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Tyler Ray and the MIT Engineers checked-in seventh overall on the latest NCAA East Regional Rankings. (PHOTO COURTESY

By Matt Noonan | @MattNoonan11 

After scoring an important bounce-back win last week over Norwich University, the MIT Engineers secured a spot on the latest NCAA Division III East Regional Rankings, which were posted earlier today.

The Engineers, who were the lone New England squad to appear on the list, checked-in seventh overall, while Brockport secured the top spot for the second-straight week followed by Frostburg State and RPI at second and third, respectively.

Delaware Valley and Ithaca College rounded out the top five by checking-in fourth and fifth, respectively.

MIT enters the final week with an overall record of 8-1 record and needs to beat Springfield College this Saturday (Nov. 10th) for a chance to compete in the upcoming NCAA Division III Tournament, which will kick-off next weekend.

Ashton Robinson powered the Engineers to their eighth win of the season last Saturday over Norwich by rushing for 87 yards on 12 carries and one score, while Sam Cantrell and Ben Wolz each tallied seven total tackles, respectively, Wolz also finished the game with two tackles for a loss of six yards and one sack for a five yard loss, while Tyler Ray registered six total tackles, along with a trio of pass break-ups.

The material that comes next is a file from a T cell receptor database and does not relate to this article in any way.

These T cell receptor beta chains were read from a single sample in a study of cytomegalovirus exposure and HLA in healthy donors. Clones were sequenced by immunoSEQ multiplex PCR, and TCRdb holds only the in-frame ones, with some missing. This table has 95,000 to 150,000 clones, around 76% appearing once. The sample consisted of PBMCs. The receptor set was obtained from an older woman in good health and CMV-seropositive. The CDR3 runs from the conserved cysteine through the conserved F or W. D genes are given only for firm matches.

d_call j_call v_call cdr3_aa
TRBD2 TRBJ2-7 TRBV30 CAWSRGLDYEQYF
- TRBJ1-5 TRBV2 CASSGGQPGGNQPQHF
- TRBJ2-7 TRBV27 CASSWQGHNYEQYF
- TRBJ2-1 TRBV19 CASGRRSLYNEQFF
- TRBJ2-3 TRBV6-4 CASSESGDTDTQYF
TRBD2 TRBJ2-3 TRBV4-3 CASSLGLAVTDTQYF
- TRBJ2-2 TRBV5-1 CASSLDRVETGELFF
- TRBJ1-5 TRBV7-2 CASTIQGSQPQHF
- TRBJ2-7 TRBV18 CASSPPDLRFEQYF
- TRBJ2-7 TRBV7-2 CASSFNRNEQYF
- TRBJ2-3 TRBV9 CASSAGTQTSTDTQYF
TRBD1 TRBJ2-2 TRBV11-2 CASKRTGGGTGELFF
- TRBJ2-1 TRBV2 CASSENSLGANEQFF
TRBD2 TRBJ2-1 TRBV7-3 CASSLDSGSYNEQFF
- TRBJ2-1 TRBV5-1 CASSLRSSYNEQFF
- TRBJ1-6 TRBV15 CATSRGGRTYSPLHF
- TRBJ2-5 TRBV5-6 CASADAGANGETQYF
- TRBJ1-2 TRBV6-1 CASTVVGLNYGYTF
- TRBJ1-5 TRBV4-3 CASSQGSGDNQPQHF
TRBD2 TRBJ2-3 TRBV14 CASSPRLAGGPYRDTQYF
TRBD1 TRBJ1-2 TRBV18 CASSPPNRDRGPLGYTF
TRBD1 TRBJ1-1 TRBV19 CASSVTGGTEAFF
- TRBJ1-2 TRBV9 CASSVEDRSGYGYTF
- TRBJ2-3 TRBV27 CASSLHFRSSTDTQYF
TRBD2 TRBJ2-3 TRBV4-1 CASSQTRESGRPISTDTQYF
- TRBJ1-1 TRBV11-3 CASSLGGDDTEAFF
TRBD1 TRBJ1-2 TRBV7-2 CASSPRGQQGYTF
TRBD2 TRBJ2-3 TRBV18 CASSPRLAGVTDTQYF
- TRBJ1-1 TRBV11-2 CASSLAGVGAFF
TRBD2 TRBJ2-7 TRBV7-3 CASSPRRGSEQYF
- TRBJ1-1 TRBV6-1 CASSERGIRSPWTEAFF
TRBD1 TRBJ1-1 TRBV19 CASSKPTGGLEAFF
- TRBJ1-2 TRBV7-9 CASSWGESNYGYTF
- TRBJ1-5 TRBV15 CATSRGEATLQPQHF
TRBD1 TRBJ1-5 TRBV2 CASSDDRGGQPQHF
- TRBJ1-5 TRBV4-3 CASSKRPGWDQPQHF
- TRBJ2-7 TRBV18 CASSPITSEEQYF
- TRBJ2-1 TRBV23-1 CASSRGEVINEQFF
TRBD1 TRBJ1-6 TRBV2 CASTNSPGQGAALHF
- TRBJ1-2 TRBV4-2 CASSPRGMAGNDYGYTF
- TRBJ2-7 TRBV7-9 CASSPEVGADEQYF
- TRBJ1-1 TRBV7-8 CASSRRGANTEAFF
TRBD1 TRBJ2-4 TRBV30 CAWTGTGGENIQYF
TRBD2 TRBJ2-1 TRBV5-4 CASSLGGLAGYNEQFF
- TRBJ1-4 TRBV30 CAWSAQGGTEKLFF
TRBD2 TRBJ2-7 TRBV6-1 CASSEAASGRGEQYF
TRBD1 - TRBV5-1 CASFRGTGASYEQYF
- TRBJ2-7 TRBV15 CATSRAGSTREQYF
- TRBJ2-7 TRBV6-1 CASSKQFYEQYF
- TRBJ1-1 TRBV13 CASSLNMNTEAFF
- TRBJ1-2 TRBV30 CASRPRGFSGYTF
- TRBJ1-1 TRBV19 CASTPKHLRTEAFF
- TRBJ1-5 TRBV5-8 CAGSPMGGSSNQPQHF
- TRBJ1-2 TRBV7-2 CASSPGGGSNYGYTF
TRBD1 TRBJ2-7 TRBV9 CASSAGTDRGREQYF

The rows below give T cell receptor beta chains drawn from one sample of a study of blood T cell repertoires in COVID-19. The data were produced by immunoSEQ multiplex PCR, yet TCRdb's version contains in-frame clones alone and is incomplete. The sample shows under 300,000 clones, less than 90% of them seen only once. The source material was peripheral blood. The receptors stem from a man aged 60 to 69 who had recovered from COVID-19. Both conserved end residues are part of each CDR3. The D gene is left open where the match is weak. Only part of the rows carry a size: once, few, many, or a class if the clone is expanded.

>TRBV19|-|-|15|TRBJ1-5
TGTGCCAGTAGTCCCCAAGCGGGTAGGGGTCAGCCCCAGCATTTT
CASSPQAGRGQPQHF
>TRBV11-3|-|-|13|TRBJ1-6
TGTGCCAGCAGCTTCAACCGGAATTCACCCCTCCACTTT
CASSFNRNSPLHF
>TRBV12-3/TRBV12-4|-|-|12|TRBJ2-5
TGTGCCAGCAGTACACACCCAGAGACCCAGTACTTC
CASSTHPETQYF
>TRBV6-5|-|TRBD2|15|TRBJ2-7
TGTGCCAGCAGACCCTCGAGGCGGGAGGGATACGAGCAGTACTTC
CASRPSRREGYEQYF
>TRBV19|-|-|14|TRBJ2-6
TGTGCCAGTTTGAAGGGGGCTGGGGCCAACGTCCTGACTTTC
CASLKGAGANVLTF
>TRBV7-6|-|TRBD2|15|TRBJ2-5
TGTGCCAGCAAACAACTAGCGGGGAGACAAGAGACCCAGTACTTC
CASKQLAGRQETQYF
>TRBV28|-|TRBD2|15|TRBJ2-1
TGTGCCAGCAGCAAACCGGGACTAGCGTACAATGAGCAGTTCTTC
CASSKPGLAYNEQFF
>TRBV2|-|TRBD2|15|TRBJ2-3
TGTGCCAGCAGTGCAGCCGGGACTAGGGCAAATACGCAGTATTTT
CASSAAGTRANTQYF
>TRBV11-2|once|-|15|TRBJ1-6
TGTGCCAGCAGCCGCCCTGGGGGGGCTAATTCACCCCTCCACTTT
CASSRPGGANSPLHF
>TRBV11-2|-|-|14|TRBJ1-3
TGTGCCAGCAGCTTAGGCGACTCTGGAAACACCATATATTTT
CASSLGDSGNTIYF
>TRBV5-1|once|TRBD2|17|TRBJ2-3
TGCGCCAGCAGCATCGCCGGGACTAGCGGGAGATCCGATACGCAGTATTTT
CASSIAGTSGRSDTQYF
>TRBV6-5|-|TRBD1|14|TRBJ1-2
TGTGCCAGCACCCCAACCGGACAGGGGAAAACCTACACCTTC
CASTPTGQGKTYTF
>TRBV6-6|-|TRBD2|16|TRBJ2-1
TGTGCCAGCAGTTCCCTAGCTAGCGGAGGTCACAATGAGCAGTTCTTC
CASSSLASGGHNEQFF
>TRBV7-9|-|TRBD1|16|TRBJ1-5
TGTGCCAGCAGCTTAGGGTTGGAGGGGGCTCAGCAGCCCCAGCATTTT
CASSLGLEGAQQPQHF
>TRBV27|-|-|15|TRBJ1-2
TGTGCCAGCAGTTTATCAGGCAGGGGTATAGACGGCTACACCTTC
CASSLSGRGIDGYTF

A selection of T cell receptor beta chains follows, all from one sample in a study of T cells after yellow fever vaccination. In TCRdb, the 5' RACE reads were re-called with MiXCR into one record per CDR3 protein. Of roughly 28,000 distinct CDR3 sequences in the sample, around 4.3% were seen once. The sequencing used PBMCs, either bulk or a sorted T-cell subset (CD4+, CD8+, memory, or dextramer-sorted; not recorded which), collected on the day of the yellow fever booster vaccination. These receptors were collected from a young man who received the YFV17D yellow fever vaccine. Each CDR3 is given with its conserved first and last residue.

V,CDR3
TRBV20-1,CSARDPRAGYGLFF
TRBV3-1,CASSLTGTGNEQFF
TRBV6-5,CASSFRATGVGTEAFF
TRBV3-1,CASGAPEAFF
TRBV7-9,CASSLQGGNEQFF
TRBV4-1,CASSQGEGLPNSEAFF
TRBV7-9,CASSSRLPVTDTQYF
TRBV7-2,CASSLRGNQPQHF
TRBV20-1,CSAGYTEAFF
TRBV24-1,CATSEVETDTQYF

Kickoff for Saturday’s must-see meeting between the Pride and Engineers is scheduled for 12 p.m. in Cambridge, Massachusetts.


Stay connected with our New England football coverage by following @Noontime_FB on Twitter! 

D3 Football: Bubna, MIT Begin New Chapter of Engineers Football

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John Robertson rushes past members of the MIT defense during Tuesday’s practice at Steinbrenner Stadium. (PHOTO CREDIT: Matt Noonan)

By Matt Noonan | @MattNoonan11

It’s football season – yes, it has finally returned. And for the past few days, I have had the opportunity to visit with a few teams, including MIT, which seems eager to begin its season next Friday, August 31st when they host Becker College at 7 p.m.

This fall, MIT will be guided by the program’s former defensive and recruiting coordinator, Brian Bubna, who takes over for Chad Martinovich, who left earlier this year to accept the head coaching role with the University of Rochester.

Since being named the new leader of the Engineers, Bubna has implemented a unique culture that values two things: hard work, but also making sure his student-athletes are have fun.